Hark! ’tis the voice of my Belov’d that breaks
From yonder hills;
Thro’ verdant valleys, and from golden peaks
It softly thrills
My soul; which through the long night, deep and lone,
The sorrow of a hope deferred has known.
He speaks! that voice! O how could I mistake,
When there is none
So strong, so sweet, to bid my heart awake?
Only that One
In heaven or earth my soul delights to hear;
Again it falls upon my listening ear:—
“Arise, my love, my fair one, come away!
The night is past;
The sun has climbed the mountains, and the day
Has dawned at last;
The frosts and snows of winter are no more;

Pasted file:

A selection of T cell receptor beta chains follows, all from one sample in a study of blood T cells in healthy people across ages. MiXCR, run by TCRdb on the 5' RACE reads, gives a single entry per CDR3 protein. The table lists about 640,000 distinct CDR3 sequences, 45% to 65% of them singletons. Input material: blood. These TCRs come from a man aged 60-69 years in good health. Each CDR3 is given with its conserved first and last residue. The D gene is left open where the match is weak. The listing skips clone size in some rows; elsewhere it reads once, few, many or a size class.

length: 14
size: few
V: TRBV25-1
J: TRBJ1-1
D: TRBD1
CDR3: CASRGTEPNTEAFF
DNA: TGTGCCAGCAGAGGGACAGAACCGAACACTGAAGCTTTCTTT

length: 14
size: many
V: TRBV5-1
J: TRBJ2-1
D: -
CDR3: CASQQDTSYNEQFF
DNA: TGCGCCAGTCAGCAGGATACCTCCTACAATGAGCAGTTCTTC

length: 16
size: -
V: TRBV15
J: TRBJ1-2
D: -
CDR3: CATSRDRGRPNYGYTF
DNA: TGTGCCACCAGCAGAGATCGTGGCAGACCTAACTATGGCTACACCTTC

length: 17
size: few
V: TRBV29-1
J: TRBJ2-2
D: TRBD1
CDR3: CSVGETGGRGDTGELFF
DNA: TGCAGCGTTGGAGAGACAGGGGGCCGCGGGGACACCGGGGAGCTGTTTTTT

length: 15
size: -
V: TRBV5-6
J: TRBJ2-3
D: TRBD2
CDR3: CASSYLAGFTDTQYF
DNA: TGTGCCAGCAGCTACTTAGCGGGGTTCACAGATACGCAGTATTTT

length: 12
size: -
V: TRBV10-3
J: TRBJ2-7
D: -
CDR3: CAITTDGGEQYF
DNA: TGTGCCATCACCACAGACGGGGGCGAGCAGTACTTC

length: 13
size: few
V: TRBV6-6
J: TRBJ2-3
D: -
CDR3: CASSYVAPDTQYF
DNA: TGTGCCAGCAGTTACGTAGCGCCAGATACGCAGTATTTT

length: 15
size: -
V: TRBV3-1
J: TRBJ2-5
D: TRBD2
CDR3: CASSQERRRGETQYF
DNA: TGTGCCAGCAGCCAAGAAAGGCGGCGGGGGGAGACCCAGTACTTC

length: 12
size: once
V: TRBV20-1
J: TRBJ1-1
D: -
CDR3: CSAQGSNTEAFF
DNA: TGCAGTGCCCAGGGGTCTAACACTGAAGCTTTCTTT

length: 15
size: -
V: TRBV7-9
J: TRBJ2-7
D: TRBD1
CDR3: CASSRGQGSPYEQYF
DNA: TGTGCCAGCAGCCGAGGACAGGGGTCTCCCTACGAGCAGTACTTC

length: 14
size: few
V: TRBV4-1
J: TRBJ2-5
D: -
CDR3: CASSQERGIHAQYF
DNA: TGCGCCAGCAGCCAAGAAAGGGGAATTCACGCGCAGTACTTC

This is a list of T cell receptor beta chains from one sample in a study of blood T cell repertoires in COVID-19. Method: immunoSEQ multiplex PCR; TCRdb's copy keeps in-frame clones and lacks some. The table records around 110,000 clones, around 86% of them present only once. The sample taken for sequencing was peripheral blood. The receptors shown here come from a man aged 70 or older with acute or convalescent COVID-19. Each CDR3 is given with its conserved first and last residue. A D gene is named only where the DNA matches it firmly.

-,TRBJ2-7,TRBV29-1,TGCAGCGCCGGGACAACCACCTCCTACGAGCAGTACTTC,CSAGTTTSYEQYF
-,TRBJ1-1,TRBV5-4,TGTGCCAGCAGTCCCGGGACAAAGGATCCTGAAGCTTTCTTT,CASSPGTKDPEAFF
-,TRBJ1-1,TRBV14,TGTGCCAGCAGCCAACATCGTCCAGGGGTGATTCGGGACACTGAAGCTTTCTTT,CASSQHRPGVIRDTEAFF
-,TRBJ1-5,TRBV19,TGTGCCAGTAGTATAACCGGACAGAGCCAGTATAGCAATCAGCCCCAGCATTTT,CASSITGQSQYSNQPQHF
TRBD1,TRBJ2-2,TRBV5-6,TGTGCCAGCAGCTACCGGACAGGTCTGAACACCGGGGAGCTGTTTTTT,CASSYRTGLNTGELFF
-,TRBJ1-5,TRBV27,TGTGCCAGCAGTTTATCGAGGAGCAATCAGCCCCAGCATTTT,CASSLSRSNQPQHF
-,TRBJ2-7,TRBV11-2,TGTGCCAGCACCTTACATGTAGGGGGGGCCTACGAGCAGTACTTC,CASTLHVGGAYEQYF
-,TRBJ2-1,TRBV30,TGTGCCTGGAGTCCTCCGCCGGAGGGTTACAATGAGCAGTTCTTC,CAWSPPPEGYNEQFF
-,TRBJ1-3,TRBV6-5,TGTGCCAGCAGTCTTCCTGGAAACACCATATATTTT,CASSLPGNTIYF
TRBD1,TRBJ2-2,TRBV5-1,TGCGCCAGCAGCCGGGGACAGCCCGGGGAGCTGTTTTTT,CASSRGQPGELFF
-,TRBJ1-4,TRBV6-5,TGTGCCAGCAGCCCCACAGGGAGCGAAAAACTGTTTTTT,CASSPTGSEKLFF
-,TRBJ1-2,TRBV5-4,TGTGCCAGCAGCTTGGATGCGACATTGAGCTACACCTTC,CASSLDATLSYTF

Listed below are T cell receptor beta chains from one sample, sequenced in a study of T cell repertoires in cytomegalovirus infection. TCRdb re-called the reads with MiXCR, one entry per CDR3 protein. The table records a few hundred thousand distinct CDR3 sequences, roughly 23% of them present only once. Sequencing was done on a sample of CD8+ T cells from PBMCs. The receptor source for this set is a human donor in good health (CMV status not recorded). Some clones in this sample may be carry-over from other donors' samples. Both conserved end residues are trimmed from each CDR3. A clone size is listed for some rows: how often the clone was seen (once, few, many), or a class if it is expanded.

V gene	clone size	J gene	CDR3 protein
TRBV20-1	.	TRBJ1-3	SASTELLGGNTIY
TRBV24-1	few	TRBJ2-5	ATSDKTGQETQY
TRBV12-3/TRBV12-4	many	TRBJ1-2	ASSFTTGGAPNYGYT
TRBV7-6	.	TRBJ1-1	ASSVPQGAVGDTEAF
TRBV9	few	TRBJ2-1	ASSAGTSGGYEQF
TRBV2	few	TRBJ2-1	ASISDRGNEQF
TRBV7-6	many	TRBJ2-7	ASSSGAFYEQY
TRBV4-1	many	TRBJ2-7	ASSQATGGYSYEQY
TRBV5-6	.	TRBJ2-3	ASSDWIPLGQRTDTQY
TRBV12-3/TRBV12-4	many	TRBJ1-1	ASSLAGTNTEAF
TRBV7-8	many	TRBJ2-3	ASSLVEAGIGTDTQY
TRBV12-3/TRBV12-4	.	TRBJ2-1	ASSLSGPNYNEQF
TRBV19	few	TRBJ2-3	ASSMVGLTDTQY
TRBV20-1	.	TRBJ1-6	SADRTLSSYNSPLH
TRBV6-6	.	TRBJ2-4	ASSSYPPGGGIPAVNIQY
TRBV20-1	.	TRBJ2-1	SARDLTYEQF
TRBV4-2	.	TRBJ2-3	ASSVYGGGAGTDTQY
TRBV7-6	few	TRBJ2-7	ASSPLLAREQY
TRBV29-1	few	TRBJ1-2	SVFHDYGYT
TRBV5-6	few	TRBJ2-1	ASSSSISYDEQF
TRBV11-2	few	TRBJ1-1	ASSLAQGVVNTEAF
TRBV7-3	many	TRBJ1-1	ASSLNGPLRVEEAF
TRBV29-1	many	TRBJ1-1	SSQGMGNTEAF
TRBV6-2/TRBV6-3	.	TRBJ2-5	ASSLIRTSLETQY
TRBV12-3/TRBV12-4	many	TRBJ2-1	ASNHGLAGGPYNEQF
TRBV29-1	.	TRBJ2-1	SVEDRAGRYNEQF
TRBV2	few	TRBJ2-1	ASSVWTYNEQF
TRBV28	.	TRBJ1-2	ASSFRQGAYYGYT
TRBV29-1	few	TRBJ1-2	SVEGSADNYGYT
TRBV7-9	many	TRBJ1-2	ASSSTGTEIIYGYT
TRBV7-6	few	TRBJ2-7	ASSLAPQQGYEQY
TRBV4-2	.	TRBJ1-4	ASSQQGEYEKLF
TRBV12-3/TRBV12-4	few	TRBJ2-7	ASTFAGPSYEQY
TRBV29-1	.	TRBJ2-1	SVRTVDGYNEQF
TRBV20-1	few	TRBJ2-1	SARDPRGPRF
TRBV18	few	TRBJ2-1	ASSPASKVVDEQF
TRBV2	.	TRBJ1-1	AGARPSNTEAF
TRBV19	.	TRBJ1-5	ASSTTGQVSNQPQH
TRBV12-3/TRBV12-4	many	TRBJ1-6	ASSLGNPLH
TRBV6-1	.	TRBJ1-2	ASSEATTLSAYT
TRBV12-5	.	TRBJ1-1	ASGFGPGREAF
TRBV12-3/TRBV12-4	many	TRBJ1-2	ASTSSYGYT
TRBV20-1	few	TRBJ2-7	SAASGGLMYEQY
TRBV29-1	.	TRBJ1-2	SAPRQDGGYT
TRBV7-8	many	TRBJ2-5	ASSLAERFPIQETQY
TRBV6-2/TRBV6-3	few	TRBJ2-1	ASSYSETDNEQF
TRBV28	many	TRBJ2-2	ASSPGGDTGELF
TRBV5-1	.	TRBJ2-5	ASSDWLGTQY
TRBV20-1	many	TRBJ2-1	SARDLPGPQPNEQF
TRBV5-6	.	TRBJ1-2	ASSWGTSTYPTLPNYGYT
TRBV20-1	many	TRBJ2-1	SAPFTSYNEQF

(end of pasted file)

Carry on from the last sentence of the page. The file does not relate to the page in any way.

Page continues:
Stilled are the tempests, and the rain is o’er.
The flowers appear upon the earth, and shed
Their perfume far.
Deceit, oppression, hatred—all are fled,
And waste of war.
The birds awake the echoes, and their song
Throughout the welkin thrills the whole day long.
The forest trees with precious fruit replete
Stretch out the hand;
The vines with tender grapes give odours sweet,
And fill the land;
And earth delivered from the curse is gay—
Arise, my love, my fair one, come away.”